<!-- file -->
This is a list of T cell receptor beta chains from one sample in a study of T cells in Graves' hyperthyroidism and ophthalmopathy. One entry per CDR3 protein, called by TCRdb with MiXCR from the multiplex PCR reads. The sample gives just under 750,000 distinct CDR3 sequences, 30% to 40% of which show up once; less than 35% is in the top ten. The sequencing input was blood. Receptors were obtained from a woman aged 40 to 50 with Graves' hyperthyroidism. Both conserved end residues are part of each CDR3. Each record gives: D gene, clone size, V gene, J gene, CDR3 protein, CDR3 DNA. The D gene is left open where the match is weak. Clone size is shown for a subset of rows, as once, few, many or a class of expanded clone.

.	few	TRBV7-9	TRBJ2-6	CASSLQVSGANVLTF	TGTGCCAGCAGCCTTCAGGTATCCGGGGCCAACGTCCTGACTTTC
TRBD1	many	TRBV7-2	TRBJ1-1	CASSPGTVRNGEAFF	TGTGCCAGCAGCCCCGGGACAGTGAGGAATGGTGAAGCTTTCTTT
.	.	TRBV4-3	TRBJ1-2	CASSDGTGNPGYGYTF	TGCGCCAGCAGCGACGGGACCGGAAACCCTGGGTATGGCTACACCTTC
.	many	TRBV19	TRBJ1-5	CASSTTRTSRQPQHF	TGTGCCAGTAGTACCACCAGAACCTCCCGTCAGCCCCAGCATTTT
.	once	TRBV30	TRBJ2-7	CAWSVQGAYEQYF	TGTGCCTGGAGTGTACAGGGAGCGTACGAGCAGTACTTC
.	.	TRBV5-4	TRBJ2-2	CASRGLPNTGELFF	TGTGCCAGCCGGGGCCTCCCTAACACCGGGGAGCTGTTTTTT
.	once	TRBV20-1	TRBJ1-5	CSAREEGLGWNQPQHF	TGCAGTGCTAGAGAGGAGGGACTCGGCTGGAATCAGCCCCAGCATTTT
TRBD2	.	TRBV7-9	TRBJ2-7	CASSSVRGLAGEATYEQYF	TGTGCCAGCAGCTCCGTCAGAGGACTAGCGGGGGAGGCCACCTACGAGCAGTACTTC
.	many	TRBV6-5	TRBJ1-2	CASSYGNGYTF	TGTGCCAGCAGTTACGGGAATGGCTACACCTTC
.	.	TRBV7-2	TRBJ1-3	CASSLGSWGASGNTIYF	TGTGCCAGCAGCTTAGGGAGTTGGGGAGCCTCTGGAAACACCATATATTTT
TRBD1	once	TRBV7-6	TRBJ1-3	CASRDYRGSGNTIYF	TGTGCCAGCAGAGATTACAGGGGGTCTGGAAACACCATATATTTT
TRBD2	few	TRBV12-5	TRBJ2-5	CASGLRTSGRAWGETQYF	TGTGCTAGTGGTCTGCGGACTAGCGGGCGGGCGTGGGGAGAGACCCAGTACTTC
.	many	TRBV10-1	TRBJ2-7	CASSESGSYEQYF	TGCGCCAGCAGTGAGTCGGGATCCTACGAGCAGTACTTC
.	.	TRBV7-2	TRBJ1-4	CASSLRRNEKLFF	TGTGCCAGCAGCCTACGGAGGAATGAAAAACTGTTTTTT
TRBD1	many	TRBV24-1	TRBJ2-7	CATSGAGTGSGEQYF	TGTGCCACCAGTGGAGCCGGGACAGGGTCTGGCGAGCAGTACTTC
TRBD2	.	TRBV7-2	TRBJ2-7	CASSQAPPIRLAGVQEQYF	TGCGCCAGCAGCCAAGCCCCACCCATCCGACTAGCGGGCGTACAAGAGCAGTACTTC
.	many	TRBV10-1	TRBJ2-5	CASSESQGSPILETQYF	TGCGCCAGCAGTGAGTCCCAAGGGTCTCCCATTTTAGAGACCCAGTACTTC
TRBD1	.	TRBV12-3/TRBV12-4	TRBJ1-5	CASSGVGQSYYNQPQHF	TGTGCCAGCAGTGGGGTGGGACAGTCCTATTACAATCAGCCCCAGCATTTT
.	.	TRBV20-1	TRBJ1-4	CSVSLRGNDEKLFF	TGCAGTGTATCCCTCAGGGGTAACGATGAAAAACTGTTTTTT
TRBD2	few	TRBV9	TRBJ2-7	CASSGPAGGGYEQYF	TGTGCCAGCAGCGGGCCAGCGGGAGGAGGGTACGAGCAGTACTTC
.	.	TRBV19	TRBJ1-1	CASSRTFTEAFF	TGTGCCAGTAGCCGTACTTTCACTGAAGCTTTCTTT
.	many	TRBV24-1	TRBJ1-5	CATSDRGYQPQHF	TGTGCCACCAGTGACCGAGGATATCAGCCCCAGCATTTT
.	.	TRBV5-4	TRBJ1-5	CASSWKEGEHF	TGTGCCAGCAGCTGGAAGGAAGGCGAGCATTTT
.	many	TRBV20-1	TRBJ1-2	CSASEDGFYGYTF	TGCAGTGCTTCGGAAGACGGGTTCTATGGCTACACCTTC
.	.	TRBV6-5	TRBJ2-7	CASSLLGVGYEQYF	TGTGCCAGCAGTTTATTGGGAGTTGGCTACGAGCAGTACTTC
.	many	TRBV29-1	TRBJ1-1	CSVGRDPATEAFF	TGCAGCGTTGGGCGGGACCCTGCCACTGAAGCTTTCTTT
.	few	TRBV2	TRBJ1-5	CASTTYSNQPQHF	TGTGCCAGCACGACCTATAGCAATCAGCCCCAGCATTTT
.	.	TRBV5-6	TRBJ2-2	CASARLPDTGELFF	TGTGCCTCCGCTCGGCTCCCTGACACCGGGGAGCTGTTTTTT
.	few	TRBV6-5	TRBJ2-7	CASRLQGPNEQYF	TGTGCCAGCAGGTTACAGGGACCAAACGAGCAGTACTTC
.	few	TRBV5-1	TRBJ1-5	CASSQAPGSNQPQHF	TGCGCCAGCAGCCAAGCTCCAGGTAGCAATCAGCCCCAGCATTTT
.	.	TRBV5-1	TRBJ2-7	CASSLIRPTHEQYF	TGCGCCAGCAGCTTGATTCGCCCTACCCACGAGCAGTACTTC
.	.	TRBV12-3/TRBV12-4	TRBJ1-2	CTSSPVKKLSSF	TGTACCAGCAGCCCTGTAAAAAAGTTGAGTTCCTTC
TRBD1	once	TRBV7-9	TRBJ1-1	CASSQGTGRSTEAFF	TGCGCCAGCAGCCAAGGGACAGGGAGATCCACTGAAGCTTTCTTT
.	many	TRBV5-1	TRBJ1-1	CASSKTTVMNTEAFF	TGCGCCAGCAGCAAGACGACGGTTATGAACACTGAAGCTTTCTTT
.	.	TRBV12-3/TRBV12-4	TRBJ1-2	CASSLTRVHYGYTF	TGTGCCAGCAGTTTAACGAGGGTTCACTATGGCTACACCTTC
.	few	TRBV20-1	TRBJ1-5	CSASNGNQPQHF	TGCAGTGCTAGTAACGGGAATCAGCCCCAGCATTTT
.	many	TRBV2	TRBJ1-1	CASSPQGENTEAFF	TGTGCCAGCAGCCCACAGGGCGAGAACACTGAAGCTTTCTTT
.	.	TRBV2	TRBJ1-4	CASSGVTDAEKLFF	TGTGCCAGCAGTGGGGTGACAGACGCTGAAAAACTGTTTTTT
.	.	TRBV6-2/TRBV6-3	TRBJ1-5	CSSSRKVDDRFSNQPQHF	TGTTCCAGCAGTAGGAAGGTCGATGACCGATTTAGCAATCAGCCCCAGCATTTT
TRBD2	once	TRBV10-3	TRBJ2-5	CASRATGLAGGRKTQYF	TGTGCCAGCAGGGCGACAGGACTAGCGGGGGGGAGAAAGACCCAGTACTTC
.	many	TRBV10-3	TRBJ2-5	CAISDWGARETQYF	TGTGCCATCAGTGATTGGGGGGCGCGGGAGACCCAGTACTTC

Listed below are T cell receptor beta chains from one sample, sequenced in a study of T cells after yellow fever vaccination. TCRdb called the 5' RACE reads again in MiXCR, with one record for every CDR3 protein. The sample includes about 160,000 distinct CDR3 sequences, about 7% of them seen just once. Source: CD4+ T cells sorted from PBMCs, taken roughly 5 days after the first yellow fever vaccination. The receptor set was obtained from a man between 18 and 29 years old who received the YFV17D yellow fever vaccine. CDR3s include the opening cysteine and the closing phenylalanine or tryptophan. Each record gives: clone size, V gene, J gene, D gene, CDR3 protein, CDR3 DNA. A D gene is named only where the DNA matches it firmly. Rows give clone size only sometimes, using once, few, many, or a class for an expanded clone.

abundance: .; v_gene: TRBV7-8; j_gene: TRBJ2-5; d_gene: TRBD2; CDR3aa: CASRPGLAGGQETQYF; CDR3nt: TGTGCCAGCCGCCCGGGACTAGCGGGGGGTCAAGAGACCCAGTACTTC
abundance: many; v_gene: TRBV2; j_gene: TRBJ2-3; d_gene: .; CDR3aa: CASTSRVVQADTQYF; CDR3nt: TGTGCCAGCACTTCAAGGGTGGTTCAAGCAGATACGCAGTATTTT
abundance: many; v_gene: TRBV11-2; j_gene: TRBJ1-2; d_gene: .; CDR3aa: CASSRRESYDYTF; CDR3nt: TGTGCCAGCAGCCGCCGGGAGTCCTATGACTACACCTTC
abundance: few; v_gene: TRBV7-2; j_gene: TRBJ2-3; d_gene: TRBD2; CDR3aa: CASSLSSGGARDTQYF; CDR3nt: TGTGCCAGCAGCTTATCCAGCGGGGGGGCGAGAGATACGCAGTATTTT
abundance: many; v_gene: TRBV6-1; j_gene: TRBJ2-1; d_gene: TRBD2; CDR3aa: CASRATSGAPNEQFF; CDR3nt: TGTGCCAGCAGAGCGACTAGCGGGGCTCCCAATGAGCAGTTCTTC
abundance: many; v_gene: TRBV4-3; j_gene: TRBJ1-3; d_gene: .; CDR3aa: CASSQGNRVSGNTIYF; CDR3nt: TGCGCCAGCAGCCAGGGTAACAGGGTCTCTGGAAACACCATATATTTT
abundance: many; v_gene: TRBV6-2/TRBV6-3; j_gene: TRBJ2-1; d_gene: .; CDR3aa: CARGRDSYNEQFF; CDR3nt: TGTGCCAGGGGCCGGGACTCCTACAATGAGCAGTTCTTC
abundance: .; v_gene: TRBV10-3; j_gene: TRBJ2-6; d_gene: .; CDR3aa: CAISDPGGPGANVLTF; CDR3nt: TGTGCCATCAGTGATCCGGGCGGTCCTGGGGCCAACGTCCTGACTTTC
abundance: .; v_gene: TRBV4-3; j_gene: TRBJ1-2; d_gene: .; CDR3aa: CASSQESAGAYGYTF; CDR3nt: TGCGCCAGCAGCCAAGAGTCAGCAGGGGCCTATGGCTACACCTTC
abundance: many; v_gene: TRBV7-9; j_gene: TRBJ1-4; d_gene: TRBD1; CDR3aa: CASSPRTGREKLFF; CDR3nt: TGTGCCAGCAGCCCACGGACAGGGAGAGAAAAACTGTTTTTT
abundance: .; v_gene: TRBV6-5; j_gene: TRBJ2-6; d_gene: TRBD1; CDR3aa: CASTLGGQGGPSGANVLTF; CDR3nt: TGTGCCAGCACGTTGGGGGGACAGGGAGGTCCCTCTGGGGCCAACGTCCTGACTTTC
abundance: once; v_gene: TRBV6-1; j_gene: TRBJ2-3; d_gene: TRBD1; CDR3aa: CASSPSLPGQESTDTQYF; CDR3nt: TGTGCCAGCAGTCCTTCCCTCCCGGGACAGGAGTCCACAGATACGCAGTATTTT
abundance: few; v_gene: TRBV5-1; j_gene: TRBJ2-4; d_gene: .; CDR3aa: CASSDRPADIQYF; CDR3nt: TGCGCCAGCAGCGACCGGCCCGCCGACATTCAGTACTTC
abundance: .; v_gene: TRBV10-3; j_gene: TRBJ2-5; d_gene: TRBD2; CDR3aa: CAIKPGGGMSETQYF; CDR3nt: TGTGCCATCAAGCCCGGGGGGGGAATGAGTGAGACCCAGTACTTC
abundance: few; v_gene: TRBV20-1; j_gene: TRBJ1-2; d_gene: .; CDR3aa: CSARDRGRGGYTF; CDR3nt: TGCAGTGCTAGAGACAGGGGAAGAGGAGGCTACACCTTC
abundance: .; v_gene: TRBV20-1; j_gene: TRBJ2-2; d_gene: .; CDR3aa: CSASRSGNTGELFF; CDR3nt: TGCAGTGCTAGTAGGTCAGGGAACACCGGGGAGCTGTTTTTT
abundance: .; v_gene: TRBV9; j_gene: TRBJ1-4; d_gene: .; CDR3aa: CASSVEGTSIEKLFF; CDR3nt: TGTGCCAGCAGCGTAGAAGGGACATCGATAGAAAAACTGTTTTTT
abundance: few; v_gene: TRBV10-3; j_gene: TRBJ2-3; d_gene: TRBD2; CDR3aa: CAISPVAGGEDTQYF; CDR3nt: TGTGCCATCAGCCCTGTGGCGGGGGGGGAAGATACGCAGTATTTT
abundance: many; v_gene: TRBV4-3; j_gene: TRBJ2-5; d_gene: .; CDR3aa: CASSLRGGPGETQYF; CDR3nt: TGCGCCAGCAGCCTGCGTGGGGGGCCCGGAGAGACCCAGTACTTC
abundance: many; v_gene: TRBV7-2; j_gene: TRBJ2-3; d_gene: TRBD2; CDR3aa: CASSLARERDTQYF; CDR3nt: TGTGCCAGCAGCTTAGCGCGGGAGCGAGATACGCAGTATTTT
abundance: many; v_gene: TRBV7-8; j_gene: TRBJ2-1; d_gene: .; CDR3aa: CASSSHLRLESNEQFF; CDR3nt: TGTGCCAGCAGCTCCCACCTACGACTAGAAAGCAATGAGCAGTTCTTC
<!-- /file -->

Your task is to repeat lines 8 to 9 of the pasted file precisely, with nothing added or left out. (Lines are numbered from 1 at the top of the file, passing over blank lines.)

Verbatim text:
.	once	TRBV20-1	TRBJ1-5	CSAREEGLGWNQPQHF	TGCAGTGCTAGAGAGGAGGGACTCGGCTGGAATCAGCCCCAGCATTTT
TRBD2	.	TRBV7-9	TRBJ2-7	CASSSVRGLAGEATYEQYF	TGTGCCAGCAGCTCCGTCAGAGGACTAGCGGGGGAGGCCACCTACGAGCAGTACTTC